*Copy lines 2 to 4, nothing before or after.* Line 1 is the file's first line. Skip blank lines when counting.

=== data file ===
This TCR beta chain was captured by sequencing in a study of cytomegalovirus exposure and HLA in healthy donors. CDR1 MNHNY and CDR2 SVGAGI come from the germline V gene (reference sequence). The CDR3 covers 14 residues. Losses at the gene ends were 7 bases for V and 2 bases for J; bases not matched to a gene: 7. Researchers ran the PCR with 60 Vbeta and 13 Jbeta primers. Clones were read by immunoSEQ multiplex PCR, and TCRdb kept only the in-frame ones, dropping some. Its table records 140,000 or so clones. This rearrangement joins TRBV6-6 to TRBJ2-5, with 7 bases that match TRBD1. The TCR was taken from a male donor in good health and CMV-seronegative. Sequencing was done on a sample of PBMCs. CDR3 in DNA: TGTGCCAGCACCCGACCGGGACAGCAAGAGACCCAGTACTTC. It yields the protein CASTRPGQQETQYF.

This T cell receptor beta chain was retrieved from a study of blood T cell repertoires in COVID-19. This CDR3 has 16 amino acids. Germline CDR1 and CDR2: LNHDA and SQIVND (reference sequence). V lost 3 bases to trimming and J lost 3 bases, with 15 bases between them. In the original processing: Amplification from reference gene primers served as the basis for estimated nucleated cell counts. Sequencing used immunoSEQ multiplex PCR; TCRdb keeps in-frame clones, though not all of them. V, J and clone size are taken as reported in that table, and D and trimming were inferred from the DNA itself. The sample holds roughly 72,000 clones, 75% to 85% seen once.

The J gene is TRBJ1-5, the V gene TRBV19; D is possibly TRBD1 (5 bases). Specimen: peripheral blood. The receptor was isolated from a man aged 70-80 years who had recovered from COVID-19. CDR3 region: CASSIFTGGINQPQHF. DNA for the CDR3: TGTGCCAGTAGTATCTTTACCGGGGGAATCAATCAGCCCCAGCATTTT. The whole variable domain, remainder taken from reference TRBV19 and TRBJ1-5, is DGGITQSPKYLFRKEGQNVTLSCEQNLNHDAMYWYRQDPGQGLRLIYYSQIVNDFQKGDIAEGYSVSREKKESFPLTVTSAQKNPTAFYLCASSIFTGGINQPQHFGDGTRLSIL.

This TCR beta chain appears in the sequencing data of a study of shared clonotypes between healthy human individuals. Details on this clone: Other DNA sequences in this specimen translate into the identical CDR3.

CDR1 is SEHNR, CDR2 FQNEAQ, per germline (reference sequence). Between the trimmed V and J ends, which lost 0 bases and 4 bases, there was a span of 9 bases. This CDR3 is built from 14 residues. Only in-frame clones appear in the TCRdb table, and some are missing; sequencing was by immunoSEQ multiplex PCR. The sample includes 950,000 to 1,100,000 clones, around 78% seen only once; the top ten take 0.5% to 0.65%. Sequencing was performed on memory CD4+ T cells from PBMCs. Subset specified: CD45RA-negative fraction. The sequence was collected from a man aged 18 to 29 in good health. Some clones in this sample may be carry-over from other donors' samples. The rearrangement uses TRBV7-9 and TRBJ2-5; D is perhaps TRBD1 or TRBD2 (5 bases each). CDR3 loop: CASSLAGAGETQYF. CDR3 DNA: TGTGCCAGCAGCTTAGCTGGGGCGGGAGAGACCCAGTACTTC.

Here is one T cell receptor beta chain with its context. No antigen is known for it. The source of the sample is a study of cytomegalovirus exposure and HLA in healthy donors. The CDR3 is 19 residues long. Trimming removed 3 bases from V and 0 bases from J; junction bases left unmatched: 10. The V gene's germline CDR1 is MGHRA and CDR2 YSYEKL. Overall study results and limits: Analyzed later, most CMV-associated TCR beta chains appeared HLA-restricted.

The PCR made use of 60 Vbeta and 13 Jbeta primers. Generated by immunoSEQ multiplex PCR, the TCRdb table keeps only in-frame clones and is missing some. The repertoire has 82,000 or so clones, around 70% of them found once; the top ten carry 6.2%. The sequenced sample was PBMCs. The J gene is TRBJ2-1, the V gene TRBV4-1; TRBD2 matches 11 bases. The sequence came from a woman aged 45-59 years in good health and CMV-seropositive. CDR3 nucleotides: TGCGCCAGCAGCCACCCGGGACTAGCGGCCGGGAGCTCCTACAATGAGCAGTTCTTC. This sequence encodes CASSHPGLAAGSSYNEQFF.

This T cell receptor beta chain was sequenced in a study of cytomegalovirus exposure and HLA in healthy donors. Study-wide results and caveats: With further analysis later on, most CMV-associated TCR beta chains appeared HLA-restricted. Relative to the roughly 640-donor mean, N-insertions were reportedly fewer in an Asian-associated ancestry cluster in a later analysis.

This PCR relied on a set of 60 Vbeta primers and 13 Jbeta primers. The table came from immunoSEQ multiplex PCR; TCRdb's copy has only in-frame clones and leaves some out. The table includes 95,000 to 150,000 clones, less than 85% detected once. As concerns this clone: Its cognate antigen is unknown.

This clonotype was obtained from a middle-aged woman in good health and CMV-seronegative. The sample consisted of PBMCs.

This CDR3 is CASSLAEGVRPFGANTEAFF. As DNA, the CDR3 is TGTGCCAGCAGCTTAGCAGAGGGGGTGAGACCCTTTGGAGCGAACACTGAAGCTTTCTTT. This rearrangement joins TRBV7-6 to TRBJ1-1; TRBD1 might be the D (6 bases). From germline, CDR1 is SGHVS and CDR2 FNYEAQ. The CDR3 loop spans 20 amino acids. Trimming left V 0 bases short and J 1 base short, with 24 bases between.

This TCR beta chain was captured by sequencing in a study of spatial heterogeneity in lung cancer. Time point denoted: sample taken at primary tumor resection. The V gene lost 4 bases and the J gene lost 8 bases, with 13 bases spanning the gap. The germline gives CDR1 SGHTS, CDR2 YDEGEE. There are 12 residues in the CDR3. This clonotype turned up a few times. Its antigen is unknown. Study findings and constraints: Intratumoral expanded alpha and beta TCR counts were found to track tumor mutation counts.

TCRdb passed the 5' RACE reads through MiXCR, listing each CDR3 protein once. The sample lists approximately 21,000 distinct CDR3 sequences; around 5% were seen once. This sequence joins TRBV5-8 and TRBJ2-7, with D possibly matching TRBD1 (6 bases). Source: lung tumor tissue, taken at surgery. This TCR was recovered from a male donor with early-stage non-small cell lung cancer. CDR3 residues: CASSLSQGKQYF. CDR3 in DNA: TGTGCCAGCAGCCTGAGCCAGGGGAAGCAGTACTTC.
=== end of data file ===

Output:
This T cell receptor beta chain was retrieved from a study of blood T cell repertoires in COVID-19. This CDR3 has 16 amino acids. Germline CDR1 and CDR2: LNHDA and SQIVND (reference sequence). V lost 3 bases to trimming and J lost 3 bases, with 15 bases between them. In the original processing: Amplification from reference gene primers served as the basis for estimated nucleated cell counts. Sequencing used immunoSEQ multiplex PCR; TCRdb keeps in-frame clones, though not all of them. V, J and clone size are taken as reported in that table, and D and trimming were inferred from the DNA itself. The sample holds roughly 72,000 clones, 75% to 85% seen once.

The J gene is TRBJ1-5, the V gene TRBV19; D is possibly TRBD1 (5 bases). Specimen: peripheral blood. The receptor was isolated from a man aged 70-80 years who had recovered from COVID-19. CDR3 region: CASSIFTGGINQPQHF. DNA for the CDR3: TGTGCCAGTAGTATCTTTACCGGGGGAATCAATCAGCCCCAGCATTTT. The whole variable domain, remainder taken from reference TRBV19 and TRBJ1-5, is DGGITQSPKYLFRKEGQNVTLSCEQNLNHDAMYWYRQDPGQGLRLIYYSQIVNDFQKGDIAEGYSVSREKKESFPLTVTSAQKNPTAFYLCASSIFTGGINQPQHFGDGTRLSIL.

This TCR beta chain appears in the sequencing data of a study of shared clonotypes between healthy human individuals. Details on this clone: Other DNA sequences in this specimen translate into the identical CDR3.